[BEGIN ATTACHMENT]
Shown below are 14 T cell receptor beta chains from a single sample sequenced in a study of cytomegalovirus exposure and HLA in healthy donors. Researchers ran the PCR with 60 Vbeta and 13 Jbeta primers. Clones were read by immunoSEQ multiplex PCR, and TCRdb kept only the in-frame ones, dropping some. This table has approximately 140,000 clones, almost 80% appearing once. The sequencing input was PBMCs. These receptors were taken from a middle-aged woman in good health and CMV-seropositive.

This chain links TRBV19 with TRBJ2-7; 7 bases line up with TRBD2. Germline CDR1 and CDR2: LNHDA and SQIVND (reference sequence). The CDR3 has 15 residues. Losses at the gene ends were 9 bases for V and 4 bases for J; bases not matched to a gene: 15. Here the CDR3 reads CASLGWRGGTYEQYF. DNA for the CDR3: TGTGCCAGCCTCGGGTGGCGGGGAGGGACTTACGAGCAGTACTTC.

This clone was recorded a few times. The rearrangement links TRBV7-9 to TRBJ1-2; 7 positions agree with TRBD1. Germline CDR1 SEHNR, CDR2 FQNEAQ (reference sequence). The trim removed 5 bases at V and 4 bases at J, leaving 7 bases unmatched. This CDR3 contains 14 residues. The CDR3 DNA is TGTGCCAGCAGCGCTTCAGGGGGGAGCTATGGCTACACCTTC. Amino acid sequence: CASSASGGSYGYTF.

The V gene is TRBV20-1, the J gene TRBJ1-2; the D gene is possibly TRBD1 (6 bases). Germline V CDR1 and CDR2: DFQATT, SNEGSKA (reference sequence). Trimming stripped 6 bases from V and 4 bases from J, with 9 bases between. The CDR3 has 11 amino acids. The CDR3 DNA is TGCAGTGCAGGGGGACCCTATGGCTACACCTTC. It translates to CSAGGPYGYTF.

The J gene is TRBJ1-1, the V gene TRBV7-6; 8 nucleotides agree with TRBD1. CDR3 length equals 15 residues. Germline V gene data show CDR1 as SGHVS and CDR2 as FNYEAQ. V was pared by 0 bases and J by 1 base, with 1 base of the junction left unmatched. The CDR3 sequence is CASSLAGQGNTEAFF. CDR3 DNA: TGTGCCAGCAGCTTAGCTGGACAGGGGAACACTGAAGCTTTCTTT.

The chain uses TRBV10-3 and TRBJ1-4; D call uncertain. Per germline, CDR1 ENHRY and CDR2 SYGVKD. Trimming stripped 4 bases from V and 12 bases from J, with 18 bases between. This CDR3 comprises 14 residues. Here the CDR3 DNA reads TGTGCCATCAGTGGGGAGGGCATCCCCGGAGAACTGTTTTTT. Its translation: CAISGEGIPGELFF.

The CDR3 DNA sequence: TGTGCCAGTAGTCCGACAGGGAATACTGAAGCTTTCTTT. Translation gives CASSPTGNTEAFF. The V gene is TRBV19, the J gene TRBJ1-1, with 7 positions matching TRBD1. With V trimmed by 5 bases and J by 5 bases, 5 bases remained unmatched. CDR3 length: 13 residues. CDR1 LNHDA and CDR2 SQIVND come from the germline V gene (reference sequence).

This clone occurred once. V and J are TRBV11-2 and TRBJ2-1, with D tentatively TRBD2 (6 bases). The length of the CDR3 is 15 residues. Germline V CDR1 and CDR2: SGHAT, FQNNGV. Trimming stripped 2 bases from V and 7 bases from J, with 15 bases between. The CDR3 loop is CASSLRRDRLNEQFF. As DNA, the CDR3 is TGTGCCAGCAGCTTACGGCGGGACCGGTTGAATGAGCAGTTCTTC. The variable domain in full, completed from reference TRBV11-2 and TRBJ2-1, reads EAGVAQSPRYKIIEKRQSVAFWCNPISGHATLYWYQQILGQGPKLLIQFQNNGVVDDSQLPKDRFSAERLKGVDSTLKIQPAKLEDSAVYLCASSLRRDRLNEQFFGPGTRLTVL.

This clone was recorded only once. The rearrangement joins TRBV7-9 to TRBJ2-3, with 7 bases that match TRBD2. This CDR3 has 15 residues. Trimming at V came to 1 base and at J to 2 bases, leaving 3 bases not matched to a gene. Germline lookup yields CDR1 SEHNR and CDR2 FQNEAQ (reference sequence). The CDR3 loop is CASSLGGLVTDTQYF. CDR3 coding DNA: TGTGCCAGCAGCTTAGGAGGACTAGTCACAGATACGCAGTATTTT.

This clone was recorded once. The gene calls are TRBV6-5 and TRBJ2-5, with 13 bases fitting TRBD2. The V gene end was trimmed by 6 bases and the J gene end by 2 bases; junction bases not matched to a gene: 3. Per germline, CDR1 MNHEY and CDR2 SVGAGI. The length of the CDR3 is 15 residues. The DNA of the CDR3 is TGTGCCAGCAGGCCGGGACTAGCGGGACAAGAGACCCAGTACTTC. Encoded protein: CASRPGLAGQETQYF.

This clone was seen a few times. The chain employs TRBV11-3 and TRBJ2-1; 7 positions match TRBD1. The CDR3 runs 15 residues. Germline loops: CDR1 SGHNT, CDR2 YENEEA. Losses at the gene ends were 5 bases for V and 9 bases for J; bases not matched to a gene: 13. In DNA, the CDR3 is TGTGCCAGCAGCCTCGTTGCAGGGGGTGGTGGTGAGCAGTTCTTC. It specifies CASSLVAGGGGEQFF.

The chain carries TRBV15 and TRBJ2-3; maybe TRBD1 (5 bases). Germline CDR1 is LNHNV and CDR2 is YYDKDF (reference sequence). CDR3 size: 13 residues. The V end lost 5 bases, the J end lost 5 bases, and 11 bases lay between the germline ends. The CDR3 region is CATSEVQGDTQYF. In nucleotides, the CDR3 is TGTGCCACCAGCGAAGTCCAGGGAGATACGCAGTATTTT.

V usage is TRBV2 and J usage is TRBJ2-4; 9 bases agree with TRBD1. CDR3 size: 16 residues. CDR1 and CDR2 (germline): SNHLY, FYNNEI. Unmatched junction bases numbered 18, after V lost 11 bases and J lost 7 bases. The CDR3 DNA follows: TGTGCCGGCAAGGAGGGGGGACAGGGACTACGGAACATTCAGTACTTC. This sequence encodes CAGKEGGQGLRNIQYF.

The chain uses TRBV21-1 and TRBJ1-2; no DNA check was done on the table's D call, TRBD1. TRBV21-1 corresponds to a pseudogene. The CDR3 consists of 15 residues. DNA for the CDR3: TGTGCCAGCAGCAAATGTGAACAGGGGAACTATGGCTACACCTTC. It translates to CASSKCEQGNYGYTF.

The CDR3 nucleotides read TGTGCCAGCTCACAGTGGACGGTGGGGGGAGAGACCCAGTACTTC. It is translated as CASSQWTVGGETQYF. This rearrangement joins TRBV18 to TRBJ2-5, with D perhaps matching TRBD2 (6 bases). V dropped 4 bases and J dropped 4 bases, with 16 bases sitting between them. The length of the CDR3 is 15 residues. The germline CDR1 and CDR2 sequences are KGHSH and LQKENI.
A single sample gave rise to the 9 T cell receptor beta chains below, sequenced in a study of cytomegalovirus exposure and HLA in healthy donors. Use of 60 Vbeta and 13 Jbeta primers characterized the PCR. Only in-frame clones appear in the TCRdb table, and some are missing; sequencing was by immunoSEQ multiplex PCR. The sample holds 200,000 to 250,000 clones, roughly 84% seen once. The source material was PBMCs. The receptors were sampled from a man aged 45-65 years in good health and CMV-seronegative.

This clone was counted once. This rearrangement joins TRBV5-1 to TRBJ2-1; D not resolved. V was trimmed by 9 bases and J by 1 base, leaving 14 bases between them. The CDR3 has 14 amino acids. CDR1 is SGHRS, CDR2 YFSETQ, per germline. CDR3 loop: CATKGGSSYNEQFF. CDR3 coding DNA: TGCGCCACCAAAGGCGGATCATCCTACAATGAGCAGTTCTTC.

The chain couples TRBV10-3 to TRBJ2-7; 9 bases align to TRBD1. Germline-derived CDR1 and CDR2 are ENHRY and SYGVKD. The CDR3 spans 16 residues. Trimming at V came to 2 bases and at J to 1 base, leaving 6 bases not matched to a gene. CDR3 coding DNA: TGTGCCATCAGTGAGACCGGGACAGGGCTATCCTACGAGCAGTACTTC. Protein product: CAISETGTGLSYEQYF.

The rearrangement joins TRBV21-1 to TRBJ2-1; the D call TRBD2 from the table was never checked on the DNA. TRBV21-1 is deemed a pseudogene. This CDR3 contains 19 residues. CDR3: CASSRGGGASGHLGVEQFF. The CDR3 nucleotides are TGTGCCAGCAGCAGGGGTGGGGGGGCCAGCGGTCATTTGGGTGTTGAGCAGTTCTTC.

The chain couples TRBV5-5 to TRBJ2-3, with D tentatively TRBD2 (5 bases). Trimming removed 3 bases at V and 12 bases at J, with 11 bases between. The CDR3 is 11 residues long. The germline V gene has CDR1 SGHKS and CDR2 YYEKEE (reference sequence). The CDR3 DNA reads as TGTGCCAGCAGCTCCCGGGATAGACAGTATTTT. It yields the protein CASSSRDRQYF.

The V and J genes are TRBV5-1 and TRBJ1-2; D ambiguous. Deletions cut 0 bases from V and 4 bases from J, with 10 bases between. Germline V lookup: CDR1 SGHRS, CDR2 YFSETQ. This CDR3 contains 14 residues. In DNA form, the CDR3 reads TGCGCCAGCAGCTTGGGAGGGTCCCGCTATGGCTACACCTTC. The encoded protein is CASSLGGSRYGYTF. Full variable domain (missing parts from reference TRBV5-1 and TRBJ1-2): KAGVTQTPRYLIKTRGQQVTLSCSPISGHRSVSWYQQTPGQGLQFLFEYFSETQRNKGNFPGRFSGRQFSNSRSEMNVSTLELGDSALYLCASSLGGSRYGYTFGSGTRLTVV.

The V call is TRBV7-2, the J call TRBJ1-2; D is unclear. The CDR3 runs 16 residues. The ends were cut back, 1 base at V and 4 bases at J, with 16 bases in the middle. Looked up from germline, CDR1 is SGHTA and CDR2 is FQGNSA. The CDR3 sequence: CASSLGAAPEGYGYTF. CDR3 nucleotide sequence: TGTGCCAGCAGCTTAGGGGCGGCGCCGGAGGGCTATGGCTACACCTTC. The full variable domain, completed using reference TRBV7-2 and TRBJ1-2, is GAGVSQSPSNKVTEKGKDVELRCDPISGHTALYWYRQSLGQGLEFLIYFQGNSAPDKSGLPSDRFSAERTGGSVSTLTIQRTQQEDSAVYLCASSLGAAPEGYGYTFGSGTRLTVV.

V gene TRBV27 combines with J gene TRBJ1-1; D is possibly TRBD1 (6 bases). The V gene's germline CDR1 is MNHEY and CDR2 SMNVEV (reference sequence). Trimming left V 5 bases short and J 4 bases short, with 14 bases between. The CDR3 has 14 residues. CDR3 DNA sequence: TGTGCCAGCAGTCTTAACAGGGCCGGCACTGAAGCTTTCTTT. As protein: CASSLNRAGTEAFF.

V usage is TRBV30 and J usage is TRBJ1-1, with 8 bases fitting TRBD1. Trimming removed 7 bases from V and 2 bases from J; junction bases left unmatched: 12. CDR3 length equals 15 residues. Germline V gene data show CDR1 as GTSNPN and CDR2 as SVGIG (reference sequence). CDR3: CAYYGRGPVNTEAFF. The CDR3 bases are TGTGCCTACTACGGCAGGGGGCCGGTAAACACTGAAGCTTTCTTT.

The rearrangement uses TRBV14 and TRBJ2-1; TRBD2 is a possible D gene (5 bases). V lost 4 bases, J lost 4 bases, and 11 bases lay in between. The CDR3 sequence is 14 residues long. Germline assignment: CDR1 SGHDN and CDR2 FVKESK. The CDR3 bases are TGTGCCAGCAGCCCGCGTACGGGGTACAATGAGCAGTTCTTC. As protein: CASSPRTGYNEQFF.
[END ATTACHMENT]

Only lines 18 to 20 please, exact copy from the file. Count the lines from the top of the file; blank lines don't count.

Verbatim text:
The chain couples TRBV10-3 to TRBJ2-7; 9 bases align to TRBD1. Germline-derived CDR1 and CDR2 are ENHRY and SYGVKD. The CDR3 spans 16 residues. Trimming at V came to 2 bases and at J to 1 base, leaving 6 bases not matched to a gene. CDR3 coding DNA: TGTGCCATCAGTGAGACCGGGACAGGGCTATCCTACGAGCAGTACTTC. Protein product: CAISETGTGLSYEQYF.

The rearrangement joins TRBV21-1 to TRBJ2-1; the D call TRBD2 from the table was never checked on the DNA. TRBV21-1 is deemed a pseudogene. This CDR3 contains 19 residues. CDR3: CASSRGGGASGHLGVEQFF. The CDR3 nucleotides are TGTGCCAGCAGCAGGGGTGGGGGGGCCAGCGGTCATTTGGGTGTTGAGCAGTTCTTC.

The chain couples TRBV5-5 to TRBJ2-3, with D tentatively TRBD2 (5 bases). Trimming removed 3 bases at V and 12 bases at J, with 11 bases between. The CDR3 is 11 residues long. The germline V gene has CDR1 SGHKS and CDR2 YYEKEE (reference sequence). The CDR3 DNA reads as TGTGCCAGCAGCTCCCGGGATAGACAGTATTTT. It yields the protein CASSSRDRQYF.